The plan of building and paying for a chapel, and then, as circumstances permit and necessity requires, beginning the work upon the church edifice proper, and carrying the work forward gradually and prudently, proves both satisfactory and commendable. In cases where the draft includes the large audience room, and lecture and Sunday-school room, under the same roof, one may be completed and made to serve the purposes of both, until the necessary money to finish the edifice is fully secured. When the plan calls for a spire, this also may often be left in a rudimentary condition, until the church is paid for, and the means are at hand to complete the plan. This method does not unfurl as many banners, nor set the project before the people with as much tinsel. It will not attract a certain unsettled and unstable class as readily as some other course. But be assured that the better and more serviceable class, who would avoid any church adopting a less prudent course, may, and often are attracted to a new enterprise or growing society by its evident elements of sound financial policy.

The congregations, which, with timid prudence, have involved themselves in greater debt, solely because of their snail-like progress, are so rarely met that they do not form a separate class, and if those who entertain this opinion will take the trouble carefully to investigate, they will find their conclusion in this matter based upon "insufficient reason."

VIII. The indebtedness of some congregations is materially increased because they lack some one to go ahead, who shall feel an abiding personal interest in the prosperity of the church.

Churches, state buildings, railroads, public works and improvements of various kinds are seldom built as cheaply, as when carried forward as a private enterprise. When exceptions to the rule are found, it is where some individual has made the interests of the congregation, state or corporation identical with his own interests, laboring as faithfully for others as he would have done for himself. A building committee may, and frequently does, act so as to secure the best interests of the congregation, but occasionally they act as though they were entrusted with the special duty of creating bills, which the congregation was entrusted with the special duty of paying.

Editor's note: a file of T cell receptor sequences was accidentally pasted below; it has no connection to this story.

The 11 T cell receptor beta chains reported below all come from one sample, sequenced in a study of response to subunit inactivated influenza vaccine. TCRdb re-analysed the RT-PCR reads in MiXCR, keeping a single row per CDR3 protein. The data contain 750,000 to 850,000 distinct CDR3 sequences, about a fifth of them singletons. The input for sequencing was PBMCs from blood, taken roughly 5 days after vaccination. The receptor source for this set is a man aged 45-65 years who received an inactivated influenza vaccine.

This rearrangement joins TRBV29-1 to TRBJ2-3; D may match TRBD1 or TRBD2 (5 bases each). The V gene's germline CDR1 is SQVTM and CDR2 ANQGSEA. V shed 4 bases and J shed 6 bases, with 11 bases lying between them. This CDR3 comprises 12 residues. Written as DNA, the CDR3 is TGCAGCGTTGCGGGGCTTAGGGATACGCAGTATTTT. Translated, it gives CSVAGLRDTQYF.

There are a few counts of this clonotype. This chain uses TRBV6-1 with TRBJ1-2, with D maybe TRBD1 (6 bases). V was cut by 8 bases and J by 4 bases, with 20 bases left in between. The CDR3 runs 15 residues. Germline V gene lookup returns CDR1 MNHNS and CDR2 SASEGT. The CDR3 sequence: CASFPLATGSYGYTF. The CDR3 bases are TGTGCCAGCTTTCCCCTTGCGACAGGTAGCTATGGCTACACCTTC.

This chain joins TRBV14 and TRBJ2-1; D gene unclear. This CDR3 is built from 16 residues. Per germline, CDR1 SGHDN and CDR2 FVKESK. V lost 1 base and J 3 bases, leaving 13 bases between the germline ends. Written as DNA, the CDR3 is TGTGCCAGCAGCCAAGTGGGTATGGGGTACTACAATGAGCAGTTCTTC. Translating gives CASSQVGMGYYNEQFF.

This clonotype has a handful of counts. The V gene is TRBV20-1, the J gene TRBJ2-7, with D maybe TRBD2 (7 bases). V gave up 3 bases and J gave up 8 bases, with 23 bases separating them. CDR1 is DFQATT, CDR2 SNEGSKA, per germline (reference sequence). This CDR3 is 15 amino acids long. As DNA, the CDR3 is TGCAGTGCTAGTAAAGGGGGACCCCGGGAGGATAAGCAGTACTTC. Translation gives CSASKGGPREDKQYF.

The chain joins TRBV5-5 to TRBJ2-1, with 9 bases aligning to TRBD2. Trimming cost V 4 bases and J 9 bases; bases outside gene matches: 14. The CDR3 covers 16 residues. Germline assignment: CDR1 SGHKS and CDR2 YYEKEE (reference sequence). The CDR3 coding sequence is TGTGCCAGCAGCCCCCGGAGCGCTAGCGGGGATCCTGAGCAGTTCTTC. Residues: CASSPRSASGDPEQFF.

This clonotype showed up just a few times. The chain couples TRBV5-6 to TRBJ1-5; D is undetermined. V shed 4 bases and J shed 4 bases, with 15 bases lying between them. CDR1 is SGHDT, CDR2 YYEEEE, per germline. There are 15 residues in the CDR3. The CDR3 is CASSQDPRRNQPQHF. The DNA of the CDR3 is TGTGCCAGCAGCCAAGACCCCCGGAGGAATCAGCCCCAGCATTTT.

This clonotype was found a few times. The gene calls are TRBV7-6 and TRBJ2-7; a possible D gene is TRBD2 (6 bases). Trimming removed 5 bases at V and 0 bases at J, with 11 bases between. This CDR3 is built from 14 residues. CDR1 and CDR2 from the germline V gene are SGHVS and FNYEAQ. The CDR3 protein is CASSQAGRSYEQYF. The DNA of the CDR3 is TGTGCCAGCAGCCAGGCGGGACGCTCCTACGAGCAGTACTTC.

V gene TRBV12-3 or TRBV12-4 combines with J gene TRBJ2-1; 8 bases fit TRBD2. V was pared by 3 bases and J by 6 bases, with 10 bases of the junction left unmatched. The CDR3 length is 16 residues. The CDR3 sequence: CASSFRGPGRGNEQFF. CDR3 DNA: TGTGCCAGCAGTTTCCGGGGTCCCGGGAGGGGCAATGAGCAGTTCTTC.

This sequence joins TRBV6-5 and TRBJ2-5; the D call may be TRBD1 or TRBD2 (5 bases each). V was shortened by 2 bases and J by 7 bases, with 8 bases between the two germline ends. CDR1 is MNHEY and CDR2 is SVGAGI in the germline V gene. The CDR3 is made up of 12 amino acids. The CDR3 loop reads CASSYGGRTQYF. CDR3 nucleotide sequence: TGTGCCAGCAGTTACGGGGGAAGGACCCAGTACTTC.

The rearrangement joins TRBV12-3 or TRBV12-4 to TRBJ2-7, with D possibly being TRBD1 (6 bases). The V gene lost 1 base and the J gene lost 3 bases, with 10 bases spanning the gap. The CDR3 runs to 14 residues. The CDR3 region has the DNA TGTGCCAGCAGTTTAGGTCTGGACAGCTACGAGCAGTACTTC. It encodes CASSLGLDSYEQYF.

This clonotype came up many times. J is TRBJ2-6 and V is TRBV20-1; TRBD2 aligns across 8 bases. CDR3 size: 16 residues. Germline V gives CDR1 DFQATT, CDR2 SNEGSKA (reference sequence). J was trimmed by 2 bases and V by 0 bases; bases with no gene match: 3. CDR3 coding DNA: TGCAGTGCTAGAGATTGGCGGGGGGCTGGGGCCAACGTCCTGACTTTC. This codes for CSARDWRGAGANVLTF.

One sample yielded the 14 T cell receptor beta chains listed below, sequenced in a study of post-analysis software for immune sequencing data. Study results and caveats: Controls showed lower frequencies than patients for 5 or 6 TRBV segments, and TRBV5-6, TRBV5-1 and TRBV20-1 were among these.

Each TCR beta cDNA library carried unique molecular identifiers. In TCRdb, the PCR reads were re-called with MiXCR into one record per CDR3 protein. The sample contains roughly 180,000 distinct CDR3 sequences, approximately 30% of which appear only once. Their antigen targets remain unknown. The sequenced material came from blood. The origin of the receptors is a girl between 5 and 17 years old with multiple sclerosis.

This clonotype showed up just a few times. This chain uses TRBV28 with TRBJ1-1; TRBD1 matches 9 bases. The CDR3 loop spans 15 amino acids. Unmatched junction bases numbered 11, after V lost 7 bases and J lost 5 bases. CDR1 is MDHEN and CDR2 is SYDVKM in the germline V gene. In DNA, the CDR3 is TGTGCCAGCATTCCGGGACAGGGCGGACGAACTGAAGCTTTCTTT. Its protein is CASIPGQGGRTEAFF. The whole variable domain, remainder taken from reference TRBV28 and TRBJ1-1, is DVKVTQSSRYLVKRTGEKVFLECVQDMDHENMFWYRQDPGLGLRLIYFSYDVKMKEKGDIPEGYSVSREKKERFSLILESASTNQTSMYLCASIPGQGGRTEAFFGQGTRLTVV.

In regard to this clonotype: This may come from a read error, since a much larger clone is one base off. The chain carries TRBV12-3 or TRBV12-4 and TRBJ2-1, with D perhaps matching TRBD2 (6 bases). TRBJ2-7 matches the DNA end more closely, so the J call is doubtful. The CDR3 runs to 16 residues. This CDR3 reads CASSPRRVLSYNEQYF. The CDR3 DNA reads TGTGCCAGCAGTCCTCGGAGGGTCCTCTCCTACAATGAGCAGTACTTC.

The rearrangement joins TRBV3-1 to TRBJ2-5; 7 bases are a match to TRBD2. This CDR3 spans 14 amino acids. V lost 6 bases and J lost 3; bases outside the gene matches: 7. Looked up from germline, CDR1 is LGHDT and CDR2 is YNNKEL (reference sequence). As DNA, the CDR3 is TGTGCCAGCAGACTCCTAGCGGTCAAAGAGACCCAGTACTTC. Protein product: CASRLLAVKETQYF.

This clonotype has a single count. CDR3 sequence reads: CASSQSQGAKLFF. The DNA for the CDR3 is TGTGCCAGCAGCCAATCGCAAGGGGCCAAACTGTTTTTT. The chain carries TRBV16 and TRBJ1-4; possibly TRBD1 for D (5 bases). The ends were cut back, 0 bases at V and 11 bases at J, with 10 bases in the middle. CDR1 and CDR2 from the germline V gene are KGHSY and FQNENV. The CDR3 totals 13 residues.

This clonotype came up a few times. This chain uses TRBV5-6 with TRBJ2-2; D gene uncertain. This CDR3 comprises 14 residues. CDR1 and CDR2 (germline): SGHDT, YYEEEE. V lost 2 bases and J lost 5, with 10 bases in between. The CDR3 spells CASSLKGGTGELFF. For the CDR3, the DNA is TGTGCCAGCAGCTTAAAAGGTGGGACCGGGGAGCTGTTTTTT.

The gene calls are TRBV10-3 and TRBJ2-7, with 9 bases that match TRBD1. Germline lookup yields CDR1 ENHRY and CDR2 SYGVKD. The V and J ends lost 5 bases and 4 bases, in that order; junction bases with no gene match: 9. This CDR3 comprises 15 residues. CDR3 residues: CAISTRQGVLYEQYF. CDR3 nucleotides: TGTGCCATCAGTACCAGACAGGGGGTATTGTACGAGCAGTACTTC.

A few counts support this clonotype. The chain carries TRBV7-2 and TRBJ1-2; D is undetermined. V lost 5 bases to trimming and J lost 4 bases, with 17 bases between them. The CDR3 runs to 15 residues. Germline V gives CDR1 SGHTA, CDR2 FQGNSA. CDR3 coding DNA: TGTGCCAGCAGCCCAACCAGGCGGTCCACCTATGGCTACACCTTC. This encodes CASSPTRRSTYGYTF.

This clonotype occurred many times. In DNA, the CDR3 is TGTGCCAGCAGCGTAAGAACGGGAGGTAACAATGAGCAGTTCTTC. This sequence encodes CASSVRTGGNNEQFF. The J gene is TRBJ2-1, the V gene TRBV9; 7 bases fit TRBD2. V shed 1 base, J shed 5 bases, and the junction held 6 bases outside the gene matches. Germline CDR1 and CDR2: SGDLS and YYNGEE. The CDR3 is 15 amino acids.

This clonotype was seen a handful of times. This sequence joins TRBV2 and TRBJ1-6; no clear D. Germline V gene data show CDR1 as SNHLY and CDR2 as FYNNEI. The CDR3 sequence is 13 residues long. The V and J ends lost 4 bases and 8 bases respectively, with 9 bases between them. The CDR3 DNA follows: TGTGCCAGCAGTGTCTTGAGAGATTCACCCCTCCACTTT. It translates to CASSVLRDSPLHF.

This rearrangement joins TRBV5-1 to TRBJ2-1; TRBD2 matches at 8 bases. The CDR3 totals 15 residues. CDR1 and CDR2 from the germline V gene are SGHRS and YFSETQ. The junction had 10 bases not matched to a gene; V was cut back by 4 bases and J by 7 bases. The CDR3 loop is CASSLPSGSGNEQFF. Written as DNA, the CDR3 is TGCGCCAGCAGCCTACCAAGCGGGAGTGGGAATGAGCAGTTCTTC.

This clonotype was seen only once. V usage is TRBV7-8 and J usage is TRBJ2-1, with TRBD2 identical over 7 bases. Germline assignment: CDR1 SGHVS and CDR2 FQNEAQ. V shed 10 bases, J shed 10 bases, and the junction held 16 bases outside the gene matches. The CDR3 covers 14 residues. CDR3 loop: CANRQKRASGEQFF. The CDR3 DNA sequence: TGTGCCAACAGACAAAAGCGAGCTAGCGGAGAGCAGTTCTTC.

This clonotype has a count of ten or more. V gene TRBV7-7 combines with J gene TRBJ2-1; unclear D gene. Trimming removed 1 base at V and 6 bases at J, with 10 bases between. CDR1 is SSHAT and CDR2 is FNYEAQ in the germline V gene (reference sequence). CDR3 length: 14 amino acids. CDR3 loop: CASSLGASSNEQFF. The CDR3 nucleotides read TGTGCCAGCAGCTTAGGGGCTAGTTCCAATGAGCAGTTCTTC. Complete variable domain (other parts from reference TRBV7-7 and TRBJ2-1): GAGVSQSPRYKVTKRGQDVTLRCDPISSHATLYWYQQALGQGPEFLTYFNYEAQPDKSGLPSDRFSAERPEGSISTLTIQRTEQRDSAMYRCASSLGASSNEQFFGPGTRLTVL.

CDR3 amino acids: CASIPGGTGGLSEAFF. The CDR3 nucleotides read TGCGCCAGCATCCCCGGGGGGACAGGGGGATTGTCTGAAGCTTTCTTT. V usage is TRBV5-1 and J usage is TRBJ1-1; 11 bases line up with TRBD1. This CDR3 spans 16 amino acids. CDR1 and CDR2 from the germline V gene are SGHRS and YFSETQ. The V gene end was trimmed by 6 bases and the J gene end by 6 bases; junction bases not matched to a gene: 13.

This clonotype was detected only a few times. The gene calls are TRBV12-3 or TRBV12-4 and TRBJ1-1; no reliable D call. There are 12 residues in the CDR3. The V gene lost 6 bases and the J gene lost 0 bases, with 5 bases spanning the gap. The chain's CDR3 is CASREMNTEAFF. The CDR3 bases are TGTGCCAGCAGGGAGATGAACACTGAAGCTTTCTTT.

Some may object to having one act as though building, or financiering for himself, because in numerous instances this has proven unsatisfactory to the congregation. We reply, that where a committee, or a com-mittee-man, has grace enough to receive counsel and good judgment enough to decide which is the better reason, and religion enough to render his interests identical with that of the congregation, there is no reason to question but that it will be by far better to have one select and purchase, as if for himself, than to have many, or all, purchase as if for others to pay.

An illustration or two will set forth what we have sought to say in the two foregoing points. The citizens of a village about five miles from Albany, N. Y., determined to build a Methodist church. One of the prominent citizens, after whom the village is named, was on the committee appointed to supervise the entire work. During the winter, when there was little or no demand for building material, and when dealers were glad to sell at low rates, for cash, Mr. S. went to Albany and purchased the brick required for the church, purchasing and paying for them as though he had been purchasing them for himself. The residents of the village and persons living near, having teams, were notified and requested, when opportunity permitted, to draw the brick for the new church. In this way, notwithstanding the railroad conveniences, the brick were drawn during the winter without a dollar's cost to the congregation. The stones for the foundation were drawn in the same way, and all the other needed material being purchased at as reasonable rates as possible. The work was begun and carried forward in those seasons of the year when the best laborers could be secured at least wages. The church was some two years in process of erection.